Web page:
Here is the golden rule of overtrading: the market does not give many good opportunities. Most of the time, there is no good trade entry available. A good way to understand this can be learning about the Pareto Principle, which states that 80% of profits come from less than 20% of opportunities (incidentally, this principle is relevant to other areas of life as well). The good news is that this is OK. For example, great investors who invest in hundreds of small companies do not work on the basis that they hope 60% of the companies will make profits while 40% will generate losses. They know that out of a hundred opportunities, they may get only two or three big winners, but that the profits there will be so huge they will more than compensate for the 97% of losers. Financial markets are not quite so extreme, but it is fair to say that the easiest way to make money in Forex is to not be in a trade most of the time. If you can show me someone who aims for 50 pips daily every day and makes significant profit after a year, I would be amazed.
I can illustrate this with a concrete example. I recently back tested six currency pairs over the past eighteen years to see how profitable various breakout strategies have been during this period. The most profitable set-up I was able to identify were breakouts involving exceptionally high volatility. Now, I looked at a total of almost 27,000 days, and the number of days when such a qualified breakout happened were less than 4,000. This means that the best opportunities were there only about 15% of the time. Interestingly, this number is not far from the Pareto Principle’s 20% guideline.
What if you are not following a rigid mathematical entry strategy, but relying upon your gut feel? This approach is perhaps even more prone to overtrading, as you are giving yourself a lot of discretion, and it is easy for most people to convince themselves that they are seeing what they want to see.
Be Picky with Trade Entries
To conclude, the essence of successful trading is to be very picky with your trade entries. These good entries are just not there most of the time. Successful traders must know how to stand aside and do nothing when the market is not giving any opportunities. You cannot force the market to give you an opportunity, you can only be ready to exploit the opportunities it gives you. There are many traders who have the skill to make money, who are taking the good trades, but who fritter their winnings away because they are unable to stand aside when the market is not providing good opportunities.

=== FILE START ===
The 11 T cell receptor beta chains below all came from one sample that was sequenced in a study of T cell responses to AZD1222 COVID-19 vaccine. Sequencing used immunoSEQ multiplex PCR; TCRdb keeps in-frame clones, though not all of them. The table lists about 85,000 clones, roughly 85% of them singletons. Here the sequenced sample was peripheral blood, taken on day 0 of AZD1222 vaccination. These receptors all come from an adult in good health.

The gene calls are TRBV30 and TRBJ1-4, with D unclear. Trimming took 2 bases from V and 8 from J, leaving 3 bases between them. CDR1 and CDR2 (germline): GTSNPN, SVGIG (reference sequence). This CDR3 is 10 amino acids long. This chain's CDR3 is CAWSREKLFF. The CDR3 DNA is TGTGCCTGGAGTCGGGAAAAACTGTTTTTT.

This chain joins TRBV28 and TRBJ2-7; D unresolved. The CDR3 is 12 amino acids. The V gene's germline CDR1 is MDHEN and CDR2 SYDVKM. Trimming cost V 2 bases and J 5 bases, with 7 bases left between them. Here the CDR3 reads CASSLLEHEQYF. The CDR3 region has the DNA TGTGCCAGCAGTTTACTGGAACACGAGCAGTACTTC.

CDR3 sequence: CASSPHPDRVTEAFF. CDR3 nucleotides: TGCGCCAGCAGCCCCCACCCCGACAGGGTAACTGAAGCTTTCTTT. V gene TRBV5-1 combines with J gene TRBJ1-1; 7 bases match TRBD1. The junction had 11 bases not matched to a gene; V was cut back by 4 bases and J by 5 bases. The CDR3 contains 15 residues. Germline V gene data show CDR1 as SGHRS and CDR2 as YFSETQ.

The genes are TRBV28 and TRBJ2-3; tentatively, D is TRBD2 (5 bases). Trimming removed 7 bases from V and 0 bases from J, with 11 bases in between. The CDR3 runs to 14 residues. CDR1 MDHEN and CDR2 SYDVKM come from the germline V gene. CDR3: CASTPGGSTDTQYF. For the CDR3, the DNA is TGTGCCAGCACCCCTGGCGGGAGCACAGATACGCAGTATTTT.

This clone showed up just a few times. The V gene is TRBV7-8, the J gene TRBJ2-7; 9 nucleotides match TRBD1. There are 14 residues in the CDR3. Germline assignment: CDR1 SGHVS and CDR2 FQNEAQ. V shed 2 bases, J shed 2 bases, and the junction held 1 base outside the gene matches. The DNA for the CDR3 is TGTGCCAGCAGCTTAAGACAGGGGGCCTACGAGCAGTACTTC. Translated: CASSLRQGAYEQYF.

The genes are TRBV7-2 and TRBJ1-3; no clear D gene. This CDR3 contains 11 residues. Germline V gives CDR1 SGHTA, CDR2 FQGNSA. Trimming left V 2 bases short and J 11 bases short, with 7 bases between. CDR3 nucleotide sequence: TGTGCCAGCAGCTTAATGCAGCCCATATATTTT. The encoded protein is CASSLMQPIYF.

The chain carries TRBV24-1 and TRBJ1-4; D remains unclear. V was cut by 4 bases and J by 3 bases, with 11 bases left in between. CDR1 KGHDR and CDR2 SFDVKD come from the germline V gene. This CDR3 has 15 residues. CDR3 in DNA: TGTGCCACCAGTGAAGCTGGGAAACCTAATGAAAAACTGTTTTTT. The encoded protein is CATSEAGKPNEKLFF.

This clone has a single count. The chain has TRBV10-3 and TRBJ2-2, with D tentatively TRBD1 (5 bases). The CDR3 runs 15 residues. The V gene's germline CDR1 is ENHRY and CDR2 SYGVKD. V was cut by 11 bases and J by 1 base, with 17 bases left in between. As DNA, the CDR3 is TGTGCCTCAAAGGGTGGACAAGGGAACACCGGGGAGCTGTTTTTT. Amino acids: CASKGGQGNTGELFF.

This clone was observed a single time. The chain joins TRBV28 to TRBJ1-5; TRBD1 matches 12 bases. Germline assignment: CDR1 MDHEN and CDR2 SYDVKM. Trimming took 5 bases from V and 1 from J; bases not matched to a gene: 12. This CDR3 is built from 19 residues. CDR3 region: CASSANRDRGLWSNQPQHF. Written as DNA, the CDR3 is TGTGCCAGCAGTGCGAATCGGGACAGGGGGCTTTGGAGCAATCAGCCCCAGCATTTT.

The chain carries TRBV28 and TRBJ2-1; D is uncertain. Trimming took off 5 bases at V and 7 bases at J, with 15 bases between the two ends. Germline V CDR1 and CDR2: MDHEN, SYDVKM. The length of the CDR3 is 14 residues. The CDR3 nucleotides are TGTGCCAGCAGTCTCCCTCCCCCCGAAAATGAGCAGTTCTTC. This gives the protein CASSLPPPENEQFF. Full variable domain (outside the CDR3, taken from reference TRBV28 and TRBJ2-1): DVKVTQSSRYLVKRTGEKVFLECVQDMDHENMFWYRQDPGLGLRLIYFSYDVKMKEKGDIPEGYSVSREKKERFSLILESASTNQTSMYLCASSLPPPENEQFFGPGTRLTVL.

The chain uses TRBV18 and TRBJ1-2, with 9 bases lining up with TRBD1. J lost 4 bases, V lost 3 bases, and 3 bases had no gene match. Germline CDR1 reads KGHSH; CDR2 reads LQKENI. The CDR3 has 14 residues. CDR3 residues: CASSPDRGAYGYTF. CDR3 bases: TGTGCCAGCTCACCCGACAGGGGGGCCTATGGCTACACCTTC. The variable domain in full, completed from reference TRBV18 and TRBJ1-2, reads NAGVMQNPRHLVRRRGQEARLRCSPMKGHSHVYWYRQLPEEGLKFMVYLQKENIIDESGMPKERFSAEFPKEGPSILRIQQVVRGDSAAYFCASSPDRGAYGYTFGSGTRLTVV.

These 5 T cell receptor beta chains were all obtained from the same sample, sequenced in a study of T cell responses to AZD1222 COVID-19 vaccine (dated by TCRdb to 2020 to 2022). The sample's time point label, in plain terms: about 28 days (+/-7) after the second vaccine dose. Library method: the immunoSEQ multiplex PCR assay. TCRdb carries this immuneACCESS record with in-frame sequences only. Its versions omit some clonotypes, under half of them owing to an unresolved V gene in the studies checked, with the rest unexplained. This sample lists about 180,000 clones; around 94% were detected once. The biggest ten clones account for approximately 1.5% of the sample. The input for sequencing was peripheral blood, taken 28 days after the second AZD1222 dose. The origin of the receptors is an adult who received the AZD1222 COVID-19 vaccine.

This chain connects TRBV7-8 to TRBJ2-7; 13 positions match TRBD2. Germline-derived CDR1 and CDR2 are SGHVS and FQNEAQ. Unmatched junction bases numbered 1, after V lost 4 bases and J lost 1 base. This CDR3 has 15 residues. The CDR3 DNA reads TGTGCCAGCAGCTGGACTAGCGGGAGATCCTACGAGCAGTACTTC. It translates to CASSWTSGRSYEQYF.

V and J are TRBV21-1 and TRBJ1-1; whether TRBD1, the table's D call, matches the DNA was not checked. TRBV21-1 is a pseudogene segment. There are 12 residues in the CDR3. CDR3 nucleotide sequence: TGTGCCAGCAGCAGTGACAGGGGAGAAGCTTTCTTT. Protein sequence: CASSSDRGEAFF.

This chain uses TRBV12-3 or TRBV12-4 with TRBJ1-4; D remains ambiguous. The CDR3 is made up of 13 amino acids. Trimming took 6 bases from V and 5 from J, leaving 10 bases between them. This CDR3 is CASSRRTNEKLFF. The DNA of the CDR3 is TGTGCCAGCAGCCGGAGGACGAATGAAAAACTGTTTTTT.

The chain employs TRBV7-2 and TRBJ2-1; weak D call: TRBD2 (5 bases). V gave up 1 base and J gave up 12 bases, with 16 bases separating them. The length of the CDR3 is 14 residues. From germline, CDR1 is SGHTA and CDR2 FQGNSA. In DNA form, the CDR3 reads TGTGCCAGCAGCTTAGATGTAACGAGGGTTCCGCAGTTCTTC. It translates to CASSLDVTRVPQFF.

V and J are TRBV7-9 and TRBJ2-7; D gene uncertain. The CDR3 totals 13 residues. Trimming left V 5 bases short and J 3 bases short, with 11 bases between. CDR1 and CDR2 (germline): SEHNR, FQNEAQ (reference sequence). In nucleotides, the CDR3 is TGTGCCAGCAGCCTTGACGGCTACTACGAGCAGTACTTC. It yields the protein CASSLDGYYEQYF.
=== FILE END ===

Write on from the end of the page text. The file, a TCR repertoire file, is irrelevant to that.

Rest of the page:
If you are entering more than three trades per week, and you are not a scalper, you are overtrading. If you do not have strict trade entry criteria and you find that your entries come along every day, you are overtrading. If you get bored when you don’t see any obvious entries and you talk yourself into entering new trades anyway, you are overtrading.
How to Stop Overtrading
So, if you are overtrading, how can you fix it? You need to have a very clear and strict method for finding trade entries and stick to it. You need to back test your method and make sure it has been profitable over a long period of time and keep faith with it. When there is no such entry opportunity, stand aside. Ignore your itchy trigger finger and don’t press the button. Try to see every day you do not trade as a day when you did not lose any money, unlike most other traders, and be proud of yourself for resisting temptation. When you go through a long period with very few (or even no) opportunities, comfort yourself that in financial markets, the darkest hour is often just before dawn. The opportunities will come eventually and the longer you are forced to wait, the better they are likely to be.